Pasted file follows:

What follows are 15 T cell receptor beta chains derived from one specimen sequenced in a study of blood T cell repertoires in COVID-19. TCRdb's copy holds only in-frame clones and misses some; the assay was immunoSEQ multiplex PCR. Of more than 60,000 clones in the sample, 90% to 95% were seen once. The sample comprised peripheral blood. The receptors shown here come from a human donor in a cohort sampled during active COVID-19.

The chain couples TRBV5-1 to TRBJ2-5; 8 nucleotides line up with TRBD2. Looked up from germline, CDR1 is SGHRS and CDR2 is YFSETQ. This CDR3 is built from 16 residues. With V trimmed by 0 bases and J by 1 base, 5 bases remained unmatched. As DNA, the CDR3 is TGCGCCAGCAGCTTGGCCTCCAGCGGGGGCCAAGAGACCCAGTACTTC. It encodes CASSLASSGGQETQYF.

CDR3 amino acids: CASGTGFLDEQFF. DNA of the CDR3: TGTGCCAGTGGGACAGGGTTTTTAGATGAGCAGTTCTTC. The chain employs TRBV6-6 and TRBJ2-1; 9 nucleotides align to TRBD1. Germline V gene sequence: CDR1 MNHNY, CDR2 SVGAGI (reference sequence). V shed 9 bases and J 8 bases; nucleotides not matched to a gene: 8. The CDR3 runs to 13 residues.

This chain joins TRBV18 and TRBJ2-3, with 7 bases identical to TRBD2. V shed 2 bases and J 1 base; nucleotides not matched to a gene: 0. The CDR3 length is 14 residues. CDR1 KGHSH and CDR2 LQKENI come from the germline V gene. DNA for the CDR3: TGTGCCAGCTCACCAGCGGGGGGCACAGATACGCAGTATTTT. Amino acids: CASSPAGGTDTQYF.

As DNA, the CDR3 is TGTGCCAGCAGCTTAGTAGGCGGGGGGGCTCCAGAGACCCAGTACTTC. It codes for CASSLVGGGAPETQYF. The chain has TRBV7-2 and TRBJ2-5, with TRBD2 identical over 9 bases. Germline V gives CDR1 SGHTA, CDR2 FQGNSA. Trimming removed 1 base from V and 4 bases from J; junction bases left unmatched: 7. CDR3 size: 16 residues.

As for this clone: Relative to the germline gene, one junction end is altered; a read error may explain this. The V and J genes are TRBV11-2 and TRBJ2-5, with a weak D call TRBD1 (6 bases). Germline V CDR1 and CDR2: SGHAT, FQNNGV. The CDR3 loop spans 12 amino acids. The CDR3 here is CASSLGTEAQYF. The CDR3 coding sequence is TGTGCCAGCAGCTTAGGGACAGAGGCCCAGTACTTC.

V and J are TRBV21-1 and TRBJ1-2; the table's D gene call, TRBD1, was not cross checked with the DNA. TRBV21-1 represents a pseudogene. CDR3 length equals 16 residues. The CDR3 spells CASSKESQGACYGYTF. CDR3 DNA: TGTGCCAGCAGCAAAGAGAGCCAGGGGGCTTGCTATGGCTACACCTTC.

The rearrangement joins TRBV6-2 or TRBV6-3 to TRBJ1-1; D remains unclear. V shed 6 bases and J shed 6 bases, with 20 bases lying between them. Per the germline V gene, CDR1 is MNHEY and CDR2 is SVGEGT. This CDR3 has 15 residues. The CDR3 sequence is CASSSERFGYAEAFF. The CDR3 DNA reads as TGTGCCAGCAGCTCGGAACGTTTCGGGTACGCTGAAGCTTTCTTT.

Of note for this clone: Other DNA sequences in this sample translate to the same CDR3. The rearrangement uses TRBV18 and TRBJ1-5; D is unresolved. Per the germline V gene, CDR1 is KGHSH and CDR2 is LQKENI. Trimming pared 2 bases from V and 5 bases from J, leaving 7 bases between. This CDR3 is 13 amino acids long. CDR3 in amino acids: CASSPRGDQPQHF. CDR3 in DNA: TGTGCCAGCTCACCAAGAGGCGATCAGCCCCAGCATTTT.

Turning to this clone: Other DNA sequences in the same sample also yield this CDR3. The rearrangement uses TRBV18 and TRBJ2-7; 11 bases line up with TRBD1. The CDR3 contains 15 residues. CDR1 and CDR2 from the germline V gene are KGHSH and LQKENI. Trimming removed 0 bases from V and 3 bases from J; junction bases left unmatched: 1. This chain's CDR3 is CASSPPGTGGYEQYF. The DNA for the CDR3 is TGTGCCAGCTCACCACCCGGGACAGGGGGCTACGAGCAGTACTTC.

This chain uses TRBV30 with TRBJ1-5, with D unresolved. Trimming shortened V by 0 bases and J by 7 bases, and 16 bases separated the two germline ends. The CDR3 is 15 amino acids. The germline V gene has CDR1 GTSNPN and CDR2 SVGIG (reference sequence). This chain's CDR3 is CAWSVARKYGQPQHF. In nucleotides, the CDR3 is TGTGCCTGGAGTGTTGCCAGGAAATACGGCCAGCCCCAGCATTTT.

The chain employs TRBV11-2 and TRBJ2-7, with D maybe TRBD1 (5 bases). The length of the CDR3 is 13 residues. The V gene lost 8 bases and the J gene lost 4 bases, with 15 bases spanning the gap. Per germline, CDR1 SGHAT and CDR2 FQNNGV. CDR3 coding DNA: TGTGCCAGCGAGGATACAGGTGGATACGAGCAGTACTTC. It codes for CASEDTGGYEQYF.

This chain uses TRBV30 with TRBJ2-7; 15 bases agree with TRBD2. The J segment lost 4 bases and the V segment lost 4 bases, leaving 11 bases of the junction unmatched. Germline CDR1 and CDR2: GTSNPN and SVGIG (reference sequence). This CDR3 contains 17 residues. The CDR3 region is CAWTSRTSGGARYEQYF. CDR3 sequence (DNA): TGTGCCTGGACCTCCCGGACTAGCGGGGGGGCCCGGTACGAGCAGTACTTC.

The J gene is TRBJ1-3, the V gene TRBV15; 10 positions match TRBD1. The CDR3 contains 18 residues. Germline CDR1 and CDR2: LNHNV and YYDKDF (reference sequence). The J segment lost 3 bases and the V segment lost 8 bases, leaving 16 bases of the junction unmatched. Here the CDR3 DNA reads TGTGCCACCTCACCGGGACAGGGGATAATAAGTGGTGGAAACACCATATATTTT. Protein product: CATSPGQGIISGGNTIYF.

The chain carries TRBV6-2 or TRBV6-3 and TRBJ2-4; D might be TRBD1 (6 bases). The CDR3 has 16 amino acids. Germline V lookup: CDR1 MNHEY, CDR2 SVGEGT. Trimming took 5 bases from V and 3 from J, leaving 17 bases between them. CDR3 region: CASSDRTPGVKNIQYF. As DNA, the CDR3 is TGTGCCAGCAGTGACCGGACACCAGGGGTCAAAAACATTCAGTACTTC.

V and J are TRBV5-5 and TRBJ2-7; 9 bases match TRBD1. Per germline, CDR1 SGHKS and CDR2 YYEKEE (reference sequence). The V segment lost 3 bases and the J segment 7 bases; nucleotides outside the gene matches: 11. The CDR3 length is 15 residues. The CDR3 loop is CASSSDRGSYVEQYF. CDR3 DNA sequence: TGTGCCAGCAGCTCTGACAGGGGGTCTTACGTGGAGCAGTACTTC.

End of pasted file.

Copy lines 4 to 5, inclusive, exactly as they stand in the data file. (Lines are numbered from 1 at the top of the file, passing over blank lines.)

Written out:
This chain joins TRBV18 and TRBJ2-3, with 7 bases identical to TRBD2. V shed 2 bases and J 1 base; nucleotides not matched to a gene: 0. The CDR3 length is 14 residues. CDR1 KGHSH and CDR2 LQKENI come from the germline V gene. DNA for the CDR3: TGTGCCAGCTCACCAGCGGGGGGCACAGATACGCAGTATTTT. Amino acids: CASSPAGGTDTQYF.

As DNA, the CDR3 is TGTGCCAGCAGCTTAGTAGGCGGGGGGGCTCCAGAGACCCAGTACTTC. It codes for CASSLVGGGAPETQYF. The chain has TRBV7-2 and TRBJ2-5, with TRBD2 identical over 9 bases. Germline V gives CDR1 SGHTA, CDR2 FQGNSA. Trimming removed 1 base from V and 4 bases from J; junction bases left unmatched: 7. CDR3 size: 16 residues.